Bad Job Interview
Bad job interviews. I’m happy to say that I’ve never had one. In fact, allow me to boast: With only two exceptions, I’ve always been offered the jobs for which I’ve interviewed. (The exceptions were for jobs in New York and Wisconsin, and I didn’t get hired because the organizations wanted candidates from New York and Wisconsin, respectively. Well, shoot… they should’ve listed that in the qualifications!)
Let me tell you a story about an interview that a colleague conducted. The interviewee arrived a few minutes late, which is of course a no‑no. She apologized for her tardiness, but then she proceeded to remove a bowl, a spoon, a single‑serving box of cereal, and a small carton of milk from her purse. And I kid you not — darned if she didn’t proceed to eat her breakfast right there at the interview!
Here’s an interview that wasn’t quite so bad:
At the end of their interviews with an investment firm, three interviewees — a pure mathematician, an applied mathematician, and a graduate in mathematical finance — are asked about the starting salary they expect.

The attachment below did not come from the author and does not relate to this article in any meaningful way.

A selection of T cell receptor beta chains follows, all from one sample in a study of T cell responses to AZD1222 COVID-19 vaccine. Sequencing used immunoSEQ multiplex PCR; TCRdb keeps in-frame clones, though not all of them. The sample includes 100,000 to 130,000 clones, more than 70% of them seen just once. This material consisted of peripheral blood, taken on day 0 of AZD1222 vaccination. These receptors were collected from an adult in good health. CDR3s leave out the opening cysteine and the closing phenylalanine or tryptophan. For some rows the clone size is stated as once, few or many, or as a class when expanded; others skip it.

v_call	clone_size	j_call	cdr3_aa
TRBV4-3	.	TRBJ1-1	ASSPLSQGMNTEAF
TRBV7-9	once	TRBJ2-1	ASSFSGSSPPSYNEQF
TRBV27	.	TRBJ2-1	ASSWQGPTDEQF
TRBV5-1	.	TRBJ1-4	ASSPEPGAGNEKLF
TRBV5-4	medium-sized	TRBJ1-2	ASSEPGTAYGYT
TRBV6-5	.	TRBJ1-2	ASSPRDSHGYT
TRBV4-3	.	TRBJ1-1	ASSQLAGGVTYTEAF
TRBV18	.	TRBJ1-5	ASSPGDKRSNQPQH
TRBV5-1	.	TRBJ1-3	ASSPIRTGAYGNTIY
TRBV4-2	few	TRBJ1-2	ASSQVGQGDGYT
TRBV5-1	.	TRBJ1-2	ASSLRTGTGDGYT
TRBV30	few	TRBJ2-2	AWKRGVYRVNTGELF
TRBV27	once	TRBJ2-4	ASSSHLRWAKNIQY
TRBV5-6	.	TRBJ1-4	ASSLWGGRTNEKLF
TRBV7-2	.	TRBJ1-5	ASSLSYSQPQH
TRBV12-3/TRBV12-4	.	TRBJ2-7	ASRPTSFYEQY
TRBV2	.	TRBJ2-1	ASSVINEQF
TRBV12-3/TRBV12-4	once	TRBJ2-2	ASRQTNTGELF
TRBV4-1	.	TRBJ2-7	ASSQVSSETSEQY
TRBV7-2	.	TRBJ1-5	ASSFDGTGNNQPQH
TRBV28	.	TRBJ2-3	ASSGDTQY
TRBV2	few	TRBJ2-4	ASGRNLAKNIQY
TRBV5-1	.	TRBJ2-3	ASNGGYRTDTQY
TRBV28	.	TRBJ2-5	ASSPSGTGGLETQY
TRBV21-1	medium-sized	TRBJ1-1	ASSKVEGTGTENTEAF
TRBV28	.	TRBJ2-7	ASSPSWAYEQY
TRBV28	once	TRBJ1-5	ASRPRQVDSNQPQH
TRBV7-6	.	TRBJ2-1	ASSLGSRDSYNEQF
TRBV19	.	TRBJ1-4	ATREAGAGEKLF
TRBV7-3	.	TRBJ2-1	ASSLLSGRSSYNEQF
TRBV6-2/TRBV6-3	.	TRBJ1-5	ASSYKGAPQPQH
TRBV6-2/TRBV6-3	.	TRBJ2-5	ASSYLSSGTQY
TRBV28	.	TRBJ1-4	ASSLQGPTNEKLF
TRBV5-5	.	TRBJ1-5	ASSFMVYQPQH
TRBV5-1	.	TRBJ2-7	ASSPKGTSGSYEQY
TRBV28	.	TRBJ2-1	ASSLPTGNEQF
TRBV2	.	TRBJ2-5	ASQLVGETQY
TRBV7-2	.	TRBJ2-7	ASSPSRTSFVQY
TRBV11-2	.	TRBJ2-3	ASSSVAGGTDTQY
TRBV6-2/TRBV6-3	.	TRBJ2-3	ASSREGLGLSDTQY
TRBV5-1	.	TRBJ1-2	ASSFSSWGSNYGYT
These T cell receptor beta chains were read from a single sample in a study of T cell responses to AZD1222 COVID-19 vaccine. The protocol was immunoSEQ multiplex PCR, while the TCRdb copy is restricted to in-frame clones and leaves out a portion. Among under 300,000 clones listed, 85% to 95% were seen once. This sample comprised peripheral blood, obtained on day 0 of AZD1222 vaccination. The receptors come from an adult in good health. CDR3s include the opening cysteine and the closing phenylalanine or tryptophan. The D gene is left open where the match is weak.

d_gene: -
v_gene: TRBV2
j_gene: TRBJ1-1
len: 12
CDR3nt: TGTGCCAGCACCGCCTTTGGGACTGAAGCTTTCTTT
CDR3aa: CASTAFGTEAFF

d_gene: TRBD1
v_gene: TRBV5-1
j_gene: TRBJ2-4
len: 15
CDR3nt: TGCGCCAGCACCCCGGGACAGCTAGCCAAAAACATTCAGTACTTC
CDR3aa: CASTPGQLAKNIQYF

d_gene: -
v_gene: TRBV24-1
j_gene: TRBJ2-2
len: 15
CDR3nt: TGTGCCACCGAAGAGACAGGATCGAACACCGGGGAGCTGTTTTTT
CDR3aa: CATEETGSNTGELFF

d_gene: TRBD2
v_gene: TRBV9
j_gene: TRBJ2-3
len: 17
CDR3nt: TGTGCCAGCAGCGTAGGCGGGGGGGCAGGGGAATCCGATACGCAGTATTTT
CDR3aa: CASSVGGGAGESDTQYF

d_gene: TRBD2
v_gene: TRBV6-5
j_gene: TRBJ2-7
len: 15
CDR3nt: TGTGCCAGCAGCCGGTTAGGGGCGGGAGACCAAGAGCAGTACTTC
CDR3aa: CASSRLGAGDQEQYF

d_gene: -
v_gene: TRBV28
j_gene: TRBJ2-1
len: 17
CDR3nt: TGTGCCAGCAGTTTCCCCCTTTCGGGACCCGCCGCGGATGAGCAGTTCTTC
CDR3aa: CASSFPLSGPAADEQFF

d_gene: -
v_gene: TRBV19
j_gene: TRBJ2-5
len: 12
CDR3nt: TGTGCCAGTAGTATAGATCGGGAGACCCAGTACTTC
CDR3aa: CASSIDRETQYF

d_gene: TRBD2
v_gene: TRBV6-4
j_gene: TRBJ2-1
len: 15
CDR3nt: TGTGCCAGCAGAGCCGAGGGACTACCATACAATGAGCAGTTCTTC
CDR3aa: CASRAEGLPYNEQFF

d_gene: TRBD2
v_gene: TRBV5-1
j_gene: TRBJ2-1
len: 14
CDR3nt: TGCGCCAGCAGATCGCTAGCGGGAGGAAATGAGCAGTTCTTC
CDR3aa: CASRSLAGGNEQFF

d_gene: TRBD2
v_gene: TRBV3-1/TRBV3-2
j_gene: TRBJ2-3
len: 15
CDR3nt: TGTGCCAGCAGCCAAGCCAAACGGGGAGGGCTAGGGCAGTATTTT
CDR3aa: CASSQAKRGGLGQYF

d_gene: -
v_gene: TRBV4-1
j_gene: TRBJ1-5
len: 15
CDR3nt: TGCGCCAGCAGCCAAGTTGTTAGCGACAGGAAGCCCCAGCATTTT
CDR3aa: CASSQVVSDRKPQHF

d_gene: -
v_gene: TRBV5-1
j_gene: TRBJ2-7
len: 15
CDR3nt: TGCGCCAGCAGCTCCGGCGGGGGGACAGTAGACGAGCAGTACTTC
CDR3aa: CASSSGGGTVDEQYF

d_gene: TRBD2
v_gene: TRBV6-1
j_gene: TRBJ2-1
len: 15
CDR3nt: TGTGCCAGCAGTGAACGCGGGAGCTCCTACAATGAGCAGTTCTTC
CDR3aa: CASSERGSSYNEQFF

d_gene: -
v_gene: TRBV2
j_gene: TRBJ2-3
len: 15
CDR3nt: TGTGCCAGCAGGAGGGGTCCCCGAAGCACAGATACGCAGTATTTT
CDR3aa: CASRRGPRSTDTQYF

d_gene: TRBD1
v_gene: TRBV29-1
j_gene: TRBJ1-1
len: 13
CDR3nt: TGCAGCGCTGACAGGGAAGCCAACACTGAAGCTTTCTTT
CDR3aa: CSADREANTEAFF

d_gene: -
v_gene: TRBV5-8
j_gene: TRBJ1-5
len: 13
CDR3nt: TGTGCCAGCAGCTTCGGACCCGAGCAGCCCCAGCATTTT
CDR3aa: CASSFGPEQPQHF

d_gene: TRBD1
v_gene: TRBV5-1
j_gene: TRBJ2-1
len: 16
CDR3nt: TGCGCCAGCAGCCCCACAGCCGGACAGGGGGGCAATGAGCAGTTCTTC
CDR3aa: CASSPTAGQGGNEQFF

The pure mathematician asks, “Would $30,000 be too much?”
The applied mathematician states, “I think $60,000 would be fair.”
The math finance graduate asks, “How about $300,000?”
The interviewer is aghast. “Do you know that a graduate in pure mathematics is willing to do the same job for 10% of what you’re asking?”
“Yes, I considered that,” he said. “I was thinking $135,000 for me, $135,000 for you, and $30,000 for the pure mathematician to do the work.”
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